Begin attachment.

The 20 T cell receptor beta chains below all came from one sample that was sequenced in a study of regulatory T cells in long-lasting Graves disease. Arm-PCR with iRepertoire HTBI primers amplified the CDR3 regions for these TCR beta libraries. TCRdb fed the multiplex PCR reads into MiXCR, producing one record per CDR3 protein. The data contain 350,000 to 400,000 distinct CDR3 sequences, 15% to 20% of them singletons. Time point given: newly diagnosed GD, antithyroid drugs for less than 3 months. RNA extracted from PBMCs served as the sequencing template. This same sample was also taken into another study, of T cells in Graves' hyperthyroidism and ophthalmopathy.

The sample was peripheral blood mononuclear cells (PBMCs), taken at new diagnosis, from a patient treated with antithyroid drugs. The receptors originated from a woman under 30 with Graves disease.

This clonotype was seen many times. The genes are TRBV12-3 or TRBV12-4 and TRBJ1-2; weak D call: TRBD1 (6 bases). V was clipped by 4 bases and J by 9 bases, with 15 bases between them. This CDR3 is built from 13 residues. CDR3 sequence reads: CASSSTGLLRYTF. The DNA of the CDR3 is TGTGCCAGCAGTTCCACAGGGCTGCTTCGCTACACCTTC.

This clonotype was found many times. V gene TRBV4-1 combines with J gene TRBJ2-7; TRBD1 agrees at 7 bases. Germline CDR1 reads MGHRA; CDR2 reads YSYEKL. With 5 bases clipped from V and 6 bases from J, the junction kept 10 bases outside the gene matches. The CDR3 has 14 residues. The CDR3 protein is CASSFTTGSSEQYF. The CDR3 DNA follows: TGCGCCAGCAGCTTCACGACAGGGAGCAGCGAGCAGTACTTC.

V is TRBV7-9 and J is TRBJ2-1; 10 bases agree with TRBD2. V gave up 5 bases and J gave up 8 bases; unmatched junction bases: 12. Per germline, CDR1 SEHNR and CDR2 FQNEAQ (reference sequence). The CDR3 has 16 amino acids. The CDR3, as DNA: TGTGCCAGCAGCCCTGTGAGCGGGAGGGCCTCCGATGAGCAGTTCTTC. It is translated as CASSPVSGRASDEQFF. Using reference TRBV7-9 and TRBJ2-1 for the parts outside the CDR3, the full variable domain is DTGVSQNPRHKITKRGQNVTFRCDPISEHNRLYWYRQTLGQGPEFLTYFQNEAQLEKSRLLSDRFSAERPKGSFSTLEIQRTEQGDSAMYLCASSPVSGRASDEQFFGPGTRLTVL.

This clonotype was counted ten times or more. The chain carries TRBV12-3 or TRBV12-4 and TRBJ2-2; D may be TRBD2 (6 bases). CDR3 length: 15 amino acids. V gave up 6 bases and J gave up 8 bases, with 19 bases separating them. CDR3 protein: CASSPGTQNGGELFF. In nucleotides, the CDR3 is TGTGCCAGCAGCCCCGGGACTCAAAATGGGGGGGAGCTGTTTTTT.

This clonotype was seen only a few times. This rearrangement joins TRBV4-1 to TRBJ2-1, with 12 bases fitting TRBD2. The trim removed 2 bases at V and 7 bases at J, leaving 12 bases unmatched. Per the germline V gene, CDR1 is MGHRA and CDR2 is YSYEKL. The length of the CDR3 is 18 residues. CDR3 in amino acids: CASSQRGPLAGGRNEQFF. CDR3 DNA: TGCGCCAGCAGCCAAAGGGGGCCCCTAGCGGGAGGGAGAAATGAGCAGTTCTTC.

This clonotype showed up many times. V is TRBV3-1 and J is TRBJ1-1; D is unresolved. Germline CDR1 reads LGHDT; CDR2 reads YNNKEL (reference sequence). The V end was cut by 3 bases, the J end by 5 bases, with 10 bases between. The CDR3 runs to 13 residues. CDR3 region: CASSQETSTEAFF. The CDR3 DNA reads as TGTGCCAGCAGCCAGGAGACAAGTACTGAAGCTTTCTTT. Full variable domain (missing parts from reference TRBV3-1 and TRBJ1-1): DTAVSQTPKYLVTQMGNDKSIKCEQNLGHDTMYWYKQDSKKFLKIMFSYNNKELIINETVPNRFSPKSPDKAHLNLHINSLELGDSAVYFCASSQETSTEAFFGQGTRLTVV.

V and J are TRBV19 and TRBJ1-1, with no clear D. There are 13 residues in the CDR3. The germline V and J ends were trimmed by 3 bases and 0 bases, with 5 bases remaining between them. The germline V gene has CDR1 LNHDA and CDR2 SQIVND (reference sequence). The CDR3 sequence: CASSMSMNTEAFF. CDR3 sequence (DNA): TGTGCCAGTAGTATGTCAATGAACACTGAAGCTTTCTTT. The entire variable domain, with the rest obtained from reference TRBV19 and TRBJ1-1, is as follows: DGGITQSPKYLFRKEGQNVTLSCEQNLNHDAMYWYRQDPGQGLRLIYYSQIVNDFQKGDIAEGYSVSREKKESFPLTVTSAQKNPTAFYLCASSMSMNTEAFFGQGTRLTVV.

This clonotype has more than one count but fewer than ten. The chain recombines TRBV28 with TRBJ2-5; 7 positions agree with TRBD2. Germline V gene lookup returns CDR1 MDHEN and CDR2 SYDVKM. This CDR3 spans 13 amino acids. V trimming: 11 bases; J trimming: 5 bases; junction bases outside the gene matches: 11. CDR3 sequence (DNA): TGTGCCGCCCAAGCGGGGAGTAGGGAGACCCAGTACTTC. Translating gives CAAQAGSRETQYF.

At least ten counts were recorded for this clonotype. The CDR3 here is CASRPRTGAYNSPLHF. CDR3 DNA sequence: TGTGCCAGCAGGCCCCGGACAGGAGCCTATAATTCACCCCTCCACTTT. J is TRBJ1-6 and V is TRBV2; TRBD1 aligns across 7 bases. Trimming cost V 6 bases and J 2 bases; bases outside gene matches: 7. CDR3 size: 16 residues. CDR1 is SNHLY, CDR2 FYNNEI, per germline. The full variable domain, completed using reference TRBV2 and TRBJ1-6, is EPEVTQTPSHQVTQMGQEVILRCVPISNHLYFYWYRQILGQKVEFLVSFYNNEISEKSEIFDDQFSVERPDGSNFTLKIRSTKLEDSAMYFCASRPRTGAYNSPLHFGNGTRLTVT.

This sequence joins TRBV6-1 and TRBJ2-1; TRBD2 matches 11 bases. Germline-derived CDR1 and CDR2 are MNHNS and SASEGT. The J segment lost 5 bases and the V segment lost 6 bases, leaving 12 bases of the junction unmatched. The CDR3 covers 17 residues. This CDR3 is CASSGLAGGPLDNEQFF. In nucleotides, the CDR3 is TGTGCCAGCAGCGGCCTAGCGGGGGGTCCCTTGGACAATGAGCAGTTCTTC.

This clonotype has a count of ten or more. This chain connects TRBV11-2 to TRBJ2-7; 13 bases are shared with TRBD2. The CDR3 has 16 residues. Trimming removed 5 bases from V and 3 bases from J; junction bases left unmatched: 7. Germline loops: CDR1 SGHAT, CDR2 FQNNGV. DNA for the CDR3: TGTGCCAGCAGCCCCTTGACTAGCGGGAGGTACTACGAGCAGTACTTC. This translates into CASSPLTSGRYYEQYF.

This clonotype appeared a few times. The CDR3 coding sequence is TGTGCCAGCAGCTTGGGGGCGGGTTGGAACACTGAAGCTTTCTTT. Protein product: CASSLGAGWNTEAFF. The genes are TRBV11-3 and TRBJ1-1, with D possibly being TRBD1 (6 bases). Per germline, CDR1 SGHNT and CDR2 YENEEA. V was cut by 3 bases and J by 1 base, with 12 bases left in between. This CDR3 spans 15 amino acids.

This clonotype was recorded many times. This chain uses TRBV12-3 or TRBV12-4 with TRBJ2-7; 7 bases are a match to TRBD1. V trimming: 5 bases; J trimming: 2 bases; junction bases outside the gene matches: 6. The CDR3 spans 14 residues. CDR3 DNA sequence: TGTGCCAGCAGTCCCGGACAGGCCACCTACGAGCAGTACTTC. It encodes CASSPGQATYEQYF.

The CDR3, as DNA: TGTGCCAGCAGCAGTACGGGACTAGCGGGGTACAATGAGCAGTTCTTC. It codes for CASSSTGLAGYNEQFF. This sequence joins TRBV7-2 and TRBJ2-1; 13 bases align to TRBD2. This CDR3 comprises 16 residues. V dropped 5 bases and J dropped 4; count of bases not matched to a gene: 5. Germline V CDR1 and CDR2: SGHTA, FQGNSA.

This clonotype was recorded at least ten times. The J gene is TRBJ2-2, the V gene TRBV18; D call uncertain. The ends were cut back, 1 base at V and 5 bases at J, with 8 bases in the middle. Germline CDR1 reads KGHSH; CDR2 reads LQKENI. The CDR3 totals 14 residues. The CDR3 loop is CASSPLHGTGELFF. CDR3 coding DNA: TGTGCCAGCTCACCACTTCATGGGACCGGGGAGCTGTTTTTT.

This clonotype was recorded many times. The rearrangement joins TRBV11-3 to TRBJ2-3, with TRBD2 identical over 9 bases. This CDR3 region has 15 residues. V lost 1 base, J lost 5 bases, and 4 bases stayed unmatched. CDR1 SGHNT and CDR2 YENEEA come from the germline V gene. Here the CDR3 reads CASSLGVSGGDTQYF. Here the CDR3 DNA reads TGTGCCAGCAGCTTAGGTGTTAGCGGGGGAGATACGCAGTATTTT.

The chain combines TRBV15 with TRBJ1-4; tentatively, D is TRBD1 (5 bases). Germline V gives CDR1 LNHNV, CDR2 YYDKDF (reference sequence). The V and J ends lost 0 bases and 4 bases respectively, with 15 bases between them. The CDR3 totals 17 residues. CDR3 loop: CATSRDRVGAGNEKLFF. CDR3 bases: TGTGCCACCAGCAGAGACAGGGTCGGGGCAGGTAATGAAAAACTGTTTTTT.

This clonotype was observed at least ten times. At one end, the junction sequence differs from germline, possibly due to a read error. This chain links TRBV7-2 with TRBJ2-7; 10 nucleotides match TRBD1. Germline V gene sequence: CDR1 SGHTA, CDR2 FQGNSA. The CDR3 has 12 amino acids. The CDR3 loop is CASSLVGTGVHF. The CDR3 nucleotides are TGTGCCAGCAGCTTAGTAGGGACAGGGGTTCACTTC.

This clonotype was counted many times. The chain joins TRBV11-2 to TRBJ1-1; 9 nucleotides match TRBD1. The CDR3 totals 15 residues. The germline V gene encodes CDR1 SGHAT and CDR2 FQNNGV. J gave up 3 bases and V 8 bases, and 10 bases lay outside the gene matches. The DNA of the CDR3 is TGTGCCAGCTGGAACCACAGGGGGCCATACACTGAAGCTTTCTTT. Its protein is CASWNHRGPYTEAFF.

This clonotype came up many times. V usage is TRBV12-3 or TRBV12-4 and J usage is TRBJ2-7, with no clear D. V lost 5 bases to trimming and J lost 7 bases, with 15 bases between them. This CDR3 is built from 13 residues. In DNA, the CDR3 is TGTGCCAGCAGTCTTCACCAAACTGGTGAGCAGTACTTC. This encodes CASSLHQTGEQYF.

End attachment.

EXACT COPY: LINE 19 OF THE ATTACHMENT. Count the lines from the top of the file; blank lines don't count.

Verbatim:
The chain combines TRBV15 with TRBJ1-4; tentatively, D is TRBD1 (5 bases). Germline V gives CDR1 LNHNV, CDR2 YYDKDF (reference sequence). The V and J ends lost 0 bases and 4 bases respectively, with 15 bases between them. The CDR3 totals 17 residues. CDR3 loop: CATSRDRVGAGNEKLFF. CDR3 bases: TGTGCCACCAGCAGAGACAGGGTCGGGGCAGGTAATGAAAAACTGTTTTTT.